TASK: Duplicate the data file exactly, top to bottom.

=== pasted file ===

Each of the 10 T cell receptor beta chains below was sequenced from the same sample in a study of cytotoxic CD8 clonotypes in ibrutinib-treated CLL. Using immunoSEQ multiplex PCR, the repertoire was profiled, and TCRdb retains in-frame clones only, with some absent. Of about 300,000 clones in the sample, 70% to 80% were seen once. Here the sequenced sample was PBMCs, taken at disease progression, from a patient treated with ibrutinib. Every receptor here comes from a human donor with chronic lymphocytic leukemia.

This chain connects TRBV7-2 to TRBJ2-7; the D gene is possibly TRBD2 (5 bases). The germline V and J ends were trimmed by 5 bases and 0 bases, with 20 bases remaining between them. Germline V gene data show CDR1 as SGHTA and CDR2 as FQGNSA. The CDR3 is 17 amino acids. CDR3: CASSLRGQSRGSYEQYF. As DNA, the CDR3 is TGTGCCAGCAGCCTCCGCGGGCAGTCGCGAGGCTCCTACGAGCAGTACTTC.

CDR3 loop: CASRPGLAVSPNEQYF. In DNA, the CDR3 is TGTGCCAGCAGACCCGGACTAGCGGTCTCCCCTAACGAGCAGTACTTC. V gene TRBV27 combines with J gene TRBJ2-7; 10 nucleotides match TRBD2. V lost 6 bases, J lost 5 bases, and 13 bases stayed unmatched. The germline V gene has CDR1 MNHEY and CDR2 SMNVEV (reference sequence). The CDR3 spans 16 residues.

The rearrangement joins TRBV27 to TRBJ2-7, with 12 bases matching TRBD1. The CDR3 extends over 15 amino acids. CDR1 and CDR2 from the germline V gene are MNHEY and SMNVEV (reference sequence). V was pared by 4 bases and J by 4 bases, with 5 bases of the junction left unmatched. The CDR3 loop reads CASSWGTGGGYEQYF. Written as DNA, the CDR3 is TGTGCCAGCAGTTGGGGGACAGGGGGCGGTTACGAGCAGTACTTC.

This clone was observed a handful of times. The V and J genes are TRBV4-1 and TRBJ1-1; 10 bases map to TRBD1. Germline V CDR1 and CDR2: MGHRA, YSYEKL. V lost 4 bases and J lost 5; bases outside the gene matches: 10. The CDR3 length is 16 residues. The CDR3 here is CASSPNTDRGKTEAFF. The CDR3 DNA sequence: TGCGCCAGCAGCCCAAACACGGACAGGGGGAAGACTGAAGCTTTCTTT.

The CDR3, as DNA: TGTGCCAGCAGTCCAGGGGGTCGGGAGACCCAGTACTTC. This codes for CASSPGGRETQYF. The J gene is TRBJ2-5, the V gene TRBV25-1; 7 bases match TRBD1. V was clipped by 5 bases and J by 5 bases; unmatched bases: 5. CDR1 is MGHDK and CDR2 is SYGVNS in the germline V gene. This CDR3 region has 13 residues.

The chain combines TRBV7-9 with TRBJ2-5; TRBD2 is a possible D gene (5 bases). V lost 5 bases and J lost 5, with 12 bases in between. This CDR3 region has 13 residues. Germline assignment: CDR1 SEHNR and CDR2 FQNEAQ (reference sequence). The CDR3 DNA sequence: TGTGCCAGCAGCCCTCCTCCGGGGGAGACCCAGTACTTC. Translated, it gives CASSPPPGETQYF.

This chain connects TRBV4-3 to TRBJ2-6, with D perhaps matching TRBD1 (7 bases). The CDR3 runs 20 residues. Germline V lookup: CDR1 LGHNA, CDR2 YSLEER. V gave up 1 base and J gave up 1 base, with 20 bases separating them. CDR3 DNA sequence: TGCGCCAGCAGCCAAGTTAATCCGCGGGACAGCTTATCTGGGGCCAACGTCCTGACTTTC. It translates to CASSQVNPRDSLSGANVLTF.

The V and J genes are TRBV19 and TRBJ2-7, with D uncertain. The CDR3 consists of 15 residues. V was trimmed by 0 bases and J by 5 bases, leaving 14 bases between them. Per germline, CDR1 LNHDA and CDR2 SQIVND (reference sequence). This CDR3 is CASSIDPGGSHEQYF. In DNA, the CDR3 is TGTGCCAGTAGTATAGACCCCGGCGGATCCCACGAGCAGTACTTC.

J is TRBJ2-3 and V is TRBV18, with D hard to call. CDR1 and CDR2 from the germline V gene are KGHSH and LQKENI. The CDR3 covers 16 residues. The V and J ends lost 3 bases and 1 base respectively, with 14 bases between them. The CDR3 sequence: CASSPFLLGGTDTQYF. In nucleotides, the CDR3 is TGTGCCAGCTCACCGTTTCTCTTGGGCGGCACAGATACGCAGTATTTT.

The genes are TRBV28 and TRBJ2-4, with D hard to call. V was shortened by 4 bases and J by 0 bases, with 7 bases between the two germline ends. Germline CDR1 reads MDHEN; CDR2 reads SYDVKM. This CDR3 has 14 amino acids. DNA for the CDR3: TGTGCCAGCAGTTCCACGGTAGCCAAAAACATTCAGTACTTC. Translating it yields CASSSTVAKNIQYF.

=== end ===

Each of the 10 T cell receptor beta chains below was sequenced from the same sample in a study of cytotoxic CD8 clonotypes in ibrutinib-treated CLL. Using immunoSEQ multiplex PCR, the repertoire was profiled, and TCRdb retains in-frame clones only, with some absent. Of about 300,000 clones in the sample, 70% to 80% were seen once. Here the sequenced sample was PBMCs, taken at disease progression, from a patient treated with ibrutinib. Every receptor here comes from a human donor with chronic lymphocytic leukemia.

This chain connects TRBV7-2 to TRBJ2-7; the D gene is possibly TRBD2 (5 bases). The germline V and J ends were trimmed by 5 bases and 0 bases, with 20 bases remaining between them. Germline V gene data show CDR1 as SGHTA and CDR2 as FQGNSA. The CDR3 is 17 amino acids. CDR3: CASSLRGQSRGSYEQYF. As DNA, the CDR3 is TGTGCCAGCAGCCTCCGCGGGCAGTCGCGAGGCTCCTACGAGCAGTACTTC.

CDR3 loop: CASRPGLAVSPNEQYF. In DNA, the CDR3 is TGTGCCAGCAGACCCGGACTAGCGGTCTCCCCTAACGAGCAGTACTTC. V gene TRBV27 combines with J gene TRBJ2-7; 10 nucleotides match TRBD2. V lost 6 bases, J lost 5 bases, and 13 bases stayed unmatched. The germline V gene has CDR1 MNHEY and CDR2 SMNVEV (reference sequence). The CDR3 spans 16 residues.

The rearrangement joins TRBV27 to TRBJ2-7, with 12 bases matching TRBD1. The CDR3 extends over 15 amino acids. CDR1 and CDR2 from the germline V gene are MNHEY and SMNVEV (reference sequence). V was pared by 4 bases and J by 4 bases, with 5 bases of the junction left unmatched. The CDR3 loop reads CASSWGTGGGYEQYF. Written as DNA, the CDR3 is TGTGCCAGCAGTTGGGGGACAGGGGGCGGTTACGAGCAGTACTTC.

This clone was observed a handful of times. The V and J genes are TRBV4-1 and TRBJ1-1; 10 bases map to TRBD1. Germline V CDR1 and CDR2: MGHRA, YSYEKL. V lost 4 bases and J lost 5; bases outside the gene matches: 10. The CDR3 length is 16 residues. The CDR3 here is CASSPNTDRGKTEAFF. The CDR3 DNA sequence: TGCGCCAGCAGCCCAAACACGGACAGGGGGAAGACTGAAGCTTTCTTT.

The CDR3, as DNA: TGTGCCAGCAGTCCAGGGGGTCGGGAGACCCAGTACTTC. This codes for CASSPGGRETQYF. The J gene is TRBJ2-5, the V gene TRBV25-1; 7 bases match TRBD1. V was clipped by 5 bases and J by 5 bases; unmatched bases: 5. CDR1 is MGHDK and CDR2 is SYGVNS in the germline V gene. This CDR3 region has 13 residues.

The chain combines TRBV7-9 with TRBJ2-5; TRBD2 is a possible D gene (5 bases). V lost 5 bases and J lost 5, with 12 bases in between. This CDR3 region has 13 residues. Germline assignment: CDR1 SEHNR and CDR2 FQNEAQ (reference sequence). The CDR3 DNA sequence: TGTGCCAGCAGCCCTCCTCCGGGGGAGACCCAGTACTTC. Translated, it gives CASSPPPGETQYF.

This chain connects TRBV4-3 to TRBJ2-6, with D perhaps matching TRBD1 (7 bases). The CDR3 runs 20 residues. Germline V lookup: CDR1 LGHNA, CDR2 YSLEER. V gave up 1 base and J gave up 1 base, with 20 bases separating them. CDR3 DNA sequence: TGCGCCAGCAGCCAAGTTAATCCGCGGGACAGCTTATCTGGGGCCAACGTCCTGACTTTC. It translates to CASSQVNPRDSLSGANVLTF.

The V and J genes are TRBV19 and TRBJ2-7, with D uncertain. The CDR3 consists of 15 residues. V was trimmed by 0 bases and J by 5 bases, leaving 14 bases between them. Per germline, CDR1 LNHDA and CDR2 SQIVND (reference sequence). This CDR3 is CASSIDPGGSHEQYF. In DNA, the CDR3 is TGTGCCAGTAGTATAGACCCCGGCGGATCCCACGAGCAGTACTTC.

J is TRBJ2-3 and V is TRBV18, with D hard to call. CDR1 and CDR2 from the germline V gene are KGHSH and LQKENI. The CDR3 covers 16 residues. The V and J ends lost 3 bases and 1 base respectively, with 14 bases between them. The CDR3 sequence: CASSPFLLGGTDTQYF. In nucleotides, the CDR3 is TGTGCCAGCTCACCGTTTCTCTTGGGCGGCACAGATACGCAGTATTTT.

The genes are TRBV28 and TRBJ2-4, with D hard to call. V was shortened by 4 bases and J by 0 bases, with 7 bases between the two germline ends. Germline CDR1 reads MDHEN; CDR2 reads SYDVKM. This CDR3 has 14 amino acids. DNA for the CDR3: TGTGCCAGCAGTTCCACGGTAGCCAAAAACATTCAGTACTTC. Translating it yields CASSSTVAKNIQYF.